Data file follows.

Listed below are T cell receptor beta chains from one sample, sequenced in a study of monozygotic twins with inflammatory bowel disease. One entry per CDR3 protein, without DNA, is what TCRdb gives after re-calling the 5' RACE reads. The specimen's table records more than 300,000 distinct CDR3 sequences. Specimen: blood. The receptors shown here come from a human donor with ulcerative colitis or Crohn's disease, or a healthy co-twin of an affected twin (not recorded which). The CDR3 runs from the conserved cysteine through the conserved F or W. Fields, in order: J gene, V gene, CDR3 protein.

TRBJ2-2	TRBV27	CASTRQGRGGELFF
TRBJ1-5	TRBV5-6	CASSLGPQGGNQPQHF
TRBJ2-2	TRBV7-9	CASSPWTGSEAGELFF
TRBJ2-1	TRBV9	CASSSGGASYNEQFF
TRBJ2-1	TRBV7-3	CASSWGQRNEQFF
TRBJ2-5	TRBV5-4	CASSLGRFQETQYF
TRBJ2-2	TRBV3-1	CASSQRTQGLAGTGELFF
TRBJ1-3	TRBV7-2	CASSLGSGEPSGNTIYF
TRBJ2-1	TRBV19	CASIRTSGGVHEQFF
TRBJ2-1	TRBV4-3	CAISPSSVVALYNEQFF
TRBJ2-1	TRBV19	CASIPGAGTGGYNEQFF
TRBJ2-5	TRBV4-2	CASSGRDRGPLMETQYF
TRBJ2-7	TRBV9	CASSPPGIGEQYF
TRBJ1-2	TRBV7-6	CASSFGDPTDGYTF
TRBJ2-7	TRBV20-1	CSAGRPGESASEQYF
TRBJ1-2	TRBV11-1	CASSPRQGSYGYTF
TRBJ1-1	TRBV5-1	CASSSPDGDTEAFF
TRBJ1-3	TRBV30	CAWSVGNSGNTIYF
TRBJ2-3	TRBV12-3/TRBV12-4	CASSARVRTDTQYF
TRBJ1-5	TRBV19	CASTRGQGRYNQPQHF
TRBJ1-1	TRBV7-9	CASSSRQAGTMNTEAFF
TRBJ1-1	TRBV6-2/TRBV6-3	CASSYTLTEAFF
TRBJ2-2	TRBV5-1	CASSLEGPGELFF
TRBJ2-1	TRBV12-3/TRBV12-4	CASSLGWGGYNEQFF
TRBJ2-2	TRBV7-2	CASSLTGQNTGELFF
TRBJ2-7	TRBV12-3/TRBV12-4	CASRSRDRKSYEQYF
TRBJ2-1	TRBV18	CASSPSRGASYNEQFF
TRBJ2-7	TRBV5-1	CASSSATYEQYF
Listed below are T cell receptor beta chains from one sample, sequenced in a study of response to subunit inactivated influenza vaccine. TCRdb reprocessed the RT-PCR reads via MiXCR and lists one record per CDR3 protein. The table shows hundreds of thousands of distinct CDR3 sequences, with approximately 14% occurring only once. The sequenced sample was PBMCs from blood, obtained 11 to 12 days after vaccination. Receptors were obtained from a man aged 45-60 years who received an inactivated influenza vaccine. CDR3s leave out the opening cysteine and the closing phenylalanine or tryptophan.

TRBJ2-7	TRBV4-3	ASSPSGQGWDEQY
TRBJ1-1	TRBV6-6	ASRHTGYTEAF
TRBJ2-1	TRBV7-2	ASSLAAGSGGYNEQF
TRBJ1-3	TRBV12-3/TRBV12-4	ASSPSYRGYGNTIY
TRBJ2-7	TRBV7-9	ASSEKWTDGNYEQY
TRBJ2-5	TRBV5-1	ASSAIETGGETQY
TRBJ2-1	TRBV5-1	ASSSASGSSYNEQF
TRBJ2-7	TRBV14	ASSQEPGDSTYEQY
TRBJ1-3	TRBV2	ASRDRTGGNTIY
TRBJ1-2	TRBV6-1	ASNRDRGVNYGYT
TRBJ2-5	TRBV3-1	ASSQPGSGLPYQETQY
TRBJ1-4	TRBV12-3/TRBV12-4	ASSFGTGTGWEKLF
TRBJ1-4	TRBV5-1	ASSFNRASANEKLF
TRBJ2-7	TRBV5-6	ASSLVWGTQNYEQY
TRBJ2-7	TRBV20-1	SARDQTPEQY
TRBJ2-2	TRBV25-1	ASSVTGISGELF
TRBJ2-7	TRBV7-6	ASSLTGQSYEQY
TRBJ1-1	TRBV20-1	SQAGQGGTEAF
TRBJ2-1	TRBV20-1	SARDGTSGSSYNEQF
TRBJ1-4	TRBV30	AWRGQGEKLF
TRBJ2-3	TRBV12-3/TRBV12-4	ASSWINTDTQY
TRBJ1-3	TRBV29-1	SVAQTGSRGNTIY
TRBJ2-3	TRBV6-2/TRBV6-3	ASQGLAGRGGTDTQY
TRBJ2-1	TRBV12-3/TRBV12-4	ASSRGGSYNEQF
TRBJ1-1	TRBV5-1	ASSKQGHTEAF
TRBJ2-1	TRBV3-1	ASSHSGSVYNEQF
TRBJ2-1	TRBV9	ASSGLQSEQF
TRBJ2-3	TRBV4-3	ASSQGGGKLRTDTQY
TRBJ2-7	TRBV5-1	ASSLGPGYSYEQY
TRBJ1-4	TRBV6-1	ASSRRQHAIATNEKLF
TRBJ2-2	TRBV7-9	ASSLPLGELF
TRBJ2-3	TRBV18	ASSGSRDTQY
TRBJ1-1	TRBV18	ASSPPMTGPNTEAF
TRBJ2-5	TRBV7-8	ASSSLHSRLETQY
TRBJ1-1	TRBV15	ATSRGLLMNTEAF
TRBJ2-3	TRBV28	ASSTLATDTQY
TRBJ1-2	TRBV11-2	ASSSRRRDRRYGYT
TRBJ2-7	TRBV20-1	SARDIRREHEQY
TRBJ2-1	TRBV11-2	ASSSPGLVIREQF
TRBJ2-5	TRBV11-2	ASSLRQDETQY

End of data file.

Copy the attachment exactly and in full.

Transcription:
Listed below are T cell receptor beta chains from one sample, sequenced in a study of monozygotic twins with inflammatory bowel disease. One entry per CDR3 protein, without DNA, is what TCRdb gives after re-calling the 5' RACE reads. The specimen's table records more than 300,000 distinct CDR3 sequences. Specimen: blood. The receptors shown here come from a human donor with ulcerative colitis or Crohn's disease, or a healthy co-twin of an affected twin (not recorded which). The CDR3 runs from the conserved cysteine through the conserved F or W. Fields, in order: J gene, V gene, CDR3 protein.

TRBJ2-2	TRBV27	CASTRQGRGGELFF
TRBJ1-5	TRBV5-6	CASSLGPQGGNQPQHF
TRBJ2-2	TRBV7-9	CASSPWTGSEAGELFF
TRBJ2-1	TRBV9	CASSSGGASYNEQFF
TRBJ2-1	TRBV7-3	CASSWGQRNEQFF
TRBJ2-5	TRBV5-4	CASSLGRFQETQYF
TRBJ2-2	TRBV3-1	CASSQRTQGLAGTGELFF
TRBJ1-3	TRBV7-2	CASSLGSGEPSGNTIYF
TRBJ2-1	TRBV19	CASIRTSGGVHEQFF
TRBJ2-1	TRBV4-3	CAISPSSVVALYNEQFF
TRBJ2-1	TRBV19	CASIPGAGTGGYNEQFF
TRBJ2-5	TRBV4-2	CASSGRDRGPLMETQYF
TRBJ2-7	TRBV9	CASSPPGIGEQYF
TRBJ1-2	TRBV7-6	CASSFGDPTDGYTF
TRBJ2-7	TRBV20-1	CSAGRPGESASEQYF
TRBJ1-2	TRBV11-1	CASSPRQGSYGYTF
TRBJ1-1	TRBV5-1	CASSSPDGDTEAFF
TRBJ1-3	TRBV30	CAWSVGNSGNTIYF
TRBJ2-3	TRBV12-3/TRBV12-4	CASSARVRTDTQYF
TRBJ1-5	TRBV19	CASTRGQGRYNQPQHF
TRBJ1-1	TRBV7-9	CASSSRQAGTMNTEAFF
TRBJ1-1	TRBV6-2/TRBV6-3	CASSYTLTEAFF
TRBJ2-2	TRBV5-1	CASSLEGPGELFF
TRBJ2-1	TRBV12-3/TRBV12-4	CASSLGWGGYNEQFF
TRBJ2-2	TRBV7-2	CASSLTGQNTGELFF
TRBJ2-7	TRBV12-3/TRBV12-4	CASRSRDRKSYEQYF
TRBJ2-1	TRBV18	CASSPSRGASYNEQFF
TRBJ2-7	TRBV5-1	CASSSATYEQYF
Listed below are T cell receptor beta chains from one sample, sequenced in a study of response to subunit inactivated influenza vaccine. TCRdb reprocessed the RT-PCR reads via MiXCR and lists one record per CDR3 protein. The table shows hundreds of thousands of distinct CDR3 sequences, with approximately 14% occurring only once. The sequenced sample was PBMCs from blood, obtained 11 to 12 days after vaccination. Receptors were obtained from a man aged 45-60 years who received an inactivated influenza vaccine. CDR3s leave out the opening cysteine and the closing phenylalanine or tryptophan.

TRBJ2-7	TRBV4-3	ASSPSGQGWDEQY
TRBJ1-1	TRBV6-6	ASRHTGYTEAF
TRBJ2-1	TRBV7-2	ASSLAAGSGGYNEQF
TRBJ1-3	TRBV12-3/TRBV12-4	ASSPSYRGYGNTIY
TRBJ2-7	TRBV7-9	ASSEKWTDGNYEQY
TRBJ2-5	TRBV5-1	ASSAIETGGETQY
TRBJ2-1	TRBV5-1	ASSSASGSSYNEQF
TRBJ2-7	TRBV14	ASSQEPGDSTYEQY
TRBJ1-3	TRBV2	ASRDRTGGNTIY
TRBJ1-2	TRBV6-1	ASNRDRGVNYGYT
TRBJ2-5	TRBV3-1	ASSQPGSGLPYQETQY
TRBJ1-4	TRBV12-3/TRBV12-4	ASSFGTGTGWEKLF
TRBJ1-4	TRBV5-1	ASSFNRASANEKLF
TRBJ2-7	TRBV5-6	ASSLVWGTQNYEQY
TRBJ2-7	TRBV20-1	SARDQTPEQY
TRBJ2-2	TRBV25-1	ASSVTGISGELF
TRBJ2-7	TRBV7-6	ASSLTGQSYEQY
TRBJ1-1	TRBV20-1	SQAGQGGTEAF
TRBJ2-1	TRBV20-1	SARDGTSGSSYNEQF
TRBJ1-4	TRBV30	AWRGQGEKLF
TRBJ2-3	TRBV12-3/TRBV12-4	ASSWINTDTQY
TRBJ1-3	TRBV29-1	SVAQTGSRGNTIY
TRBJ2-3	TRBV6-2/TRBV6-3	ASQGLAGRGGTDTQY
TRBJ2-1	TRBV12-3/TRBV12-4	ASSRGGSYNEQF
TRBJ1-1	TRBV5-1	ASSKQGHTEAF
TRBJ2-1	TRBV3-1	ASSHSGSVYNEQF
TRBJ2-1	TRBV9	ASSGLQSEQF
TRBJ2-3	TRBV4-3	ASSQGGGKLRTDTQY
TRBJ2-7	TRBV5-1	ASSLGPGYSYEQY
TRBJ1-4	TRBV6-1	ASSRRQHAIATNEKLF
TRBJ2-2	TRBV7-9	ASSLPLGELF
TRBJ2-3	TRBV18	ASSGSRDTQY
TRBJ1-1	TRBV18	ASSPPMTGPNTEAF
TRBJ2-5	TRBV7-8	ASSSLHSRLETQY
TRBJ1-1	TRBV15	ATSRGLLMNTEAF
TRBJ2-3	TRBV28	ASSTLATDTQY
TRBJ1-2	TRBV11-2	ASSSRRRDRRYGYT
TRBJ2-7	TRBV20-1	SARDIRREHEQY
TRBJ2-1	TRBV11-2	ASSSPGLVIREQF
TRBJ2-5	TRBV11-2	ASSLRQDETQY